2 Oct 2020

Fact check: Are tourists and international students still contributing to the NZ economy?

10:57 am on 2 October 2020

By George Driver for AAP FactCheck

Has the New Zealand economy lost a combined $21 billion in exports from tourism and international students? AAP fact checks National leader Judith Collins' statement.

National Party leader Judith Collins campaigning in Gisborne on 24 September, 2020.

National Party leader Judith Collins campaigning in Gisborne on 24 September, 2020. Photo: RNZ / Samuel Rillstone

The statement:

"We've lost $21 billion in exports from international tourism and international students just by itself." - Judith Collins, National Party leader, September 30, 2020.

The analysis

National Party leader Judith Collins claims the country has lost $21 billion in exports from international students and tourists, and the country needs to invest in developing the tech sector to revive the economy.

New Zealand's borders were closed to everyone except residents and citizens on 19 March to prevent the spread of Covid-19, blocking tourists and international students from entering the country.

The move has devastated the two sectors, and the government has responded by providing more than $50m to prop up education institutions and $400m to help the tourism industry.

During the Newshub leaders debate on 30 September, Collins and Labour leader Ardern were both asked how the country could capitalise on its Covid-19 response to "push NZ forward".

National Party leader Judith Collins said: "We've lost $21b in exports from international tourism and international students just by itself."

"But what we can do is we've got $8b in exports in technology … I announced a tech policy about turning New Zealand into a tech centre, particularly a tech bubble for the South Pacific."

AAP FactCheck examined Collins' statement that New Zealand has lost $21b in exports from international tourism and international students.

Stats NZ reports on tourism export figures in its annual Tourism Satellite Account. The latest figures were released in December 2019, and cover the year to March 2019.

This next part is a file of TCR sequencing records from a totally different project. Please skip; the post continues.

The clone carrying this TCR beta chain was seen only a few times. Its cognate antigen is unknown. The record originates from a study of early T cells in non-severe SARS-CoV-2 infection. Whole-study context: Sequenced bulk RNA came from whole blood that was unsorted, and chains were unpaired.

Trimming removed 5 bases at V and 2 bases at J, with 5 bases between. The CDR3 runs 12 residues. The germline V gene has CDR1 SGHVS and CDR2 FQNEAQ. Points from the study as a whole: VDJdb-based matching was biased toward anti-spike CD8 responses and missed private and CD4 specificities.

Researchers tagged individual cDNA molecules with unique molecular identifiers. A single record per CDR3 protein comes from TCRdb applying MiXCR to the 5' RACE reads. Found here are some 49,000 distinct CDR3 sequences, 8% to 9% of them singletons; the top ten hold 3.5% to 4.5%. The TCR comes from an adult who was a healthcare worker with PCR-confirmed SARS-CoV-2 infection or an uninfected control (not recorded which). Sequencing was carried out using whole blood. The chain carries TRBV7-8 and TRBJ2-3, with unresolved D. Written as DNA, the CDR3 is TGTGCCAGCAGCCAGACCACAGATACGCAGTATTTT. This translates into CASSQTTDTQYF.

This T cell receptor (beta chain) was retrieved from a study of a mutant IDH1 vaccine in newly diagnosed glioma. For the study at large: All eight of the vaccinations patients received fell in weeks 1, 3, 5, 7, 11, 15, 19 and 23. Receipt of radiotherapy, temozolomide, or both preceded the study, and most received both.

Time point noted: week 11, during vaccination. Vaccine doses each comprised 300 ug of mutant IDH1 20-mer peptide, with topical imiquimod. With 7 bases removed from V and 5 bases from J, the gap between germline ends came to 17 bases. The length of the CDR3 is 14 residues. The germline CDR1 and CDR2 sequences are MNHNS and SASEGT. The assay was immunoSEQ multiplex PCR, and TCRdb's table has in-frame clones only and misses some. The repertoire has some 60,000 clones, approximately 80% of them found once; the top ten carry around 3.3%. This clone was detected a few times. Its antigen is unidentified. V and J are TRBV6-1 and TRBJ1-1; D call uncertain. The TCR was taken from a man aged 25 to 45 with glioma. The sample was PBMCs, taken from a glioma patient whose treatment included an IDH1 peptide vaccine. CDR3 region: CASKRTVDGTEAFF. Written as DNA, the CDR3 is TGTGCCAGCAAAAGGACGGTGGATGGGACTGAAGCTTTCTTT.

This shows that international tourism expenditure was $17.2b and contributed 20.4 percent to New Zealand's total exports of goods and services.

The figures also include expenditure from international students who studied in the country for less than 12 months. These students spent $3.9 billion, comprised of course fees, living costs, and airfares on resident airlines.

Based on these figures, international tourism and students contributed $21.1b to the economy in 2019.

However, these figures may underestimate the total contribution of international students to the economy. A 2018 government report found the sector contributed $5.1b to the economy, supporting 49,631 jobs.

Whereas Collins indicated the entire $21b export value of the sector had been lost, Stats NZ figures for the June quarter show both sectors are still contributing to the economy, despite the border closures.

But the statistics show spending by international visitors and students was down 50.3 percent to $1.76b compared to the same period last year.

Stats NZ international statistics senior manager Peter Dolan said spending by visitors did not stop when the borders closed, because there were still tens of thousands of visitors already in the country.

In mid-March it was estimated there were between 240,000 and 260,000 visitors in New Zealand, and by August there were still between 90,000 and 120,000 visitors.

The verdict

Based on the latest available data, AAP FactCheck found the New Zealand economy has not lost $21 billion from tourism and international students.

The border closure has severely impacted the two industries, but figures for the June quarter show spending by international students and tourists was only down 50 percent and had not evaporated in its entirety.

False - The checkable claim is false.

* AAP FactCheck is accredited by the Poynter Institute's International Fact-Checking Network, which promotes best practice through a stringent and transparent Code of Principles.

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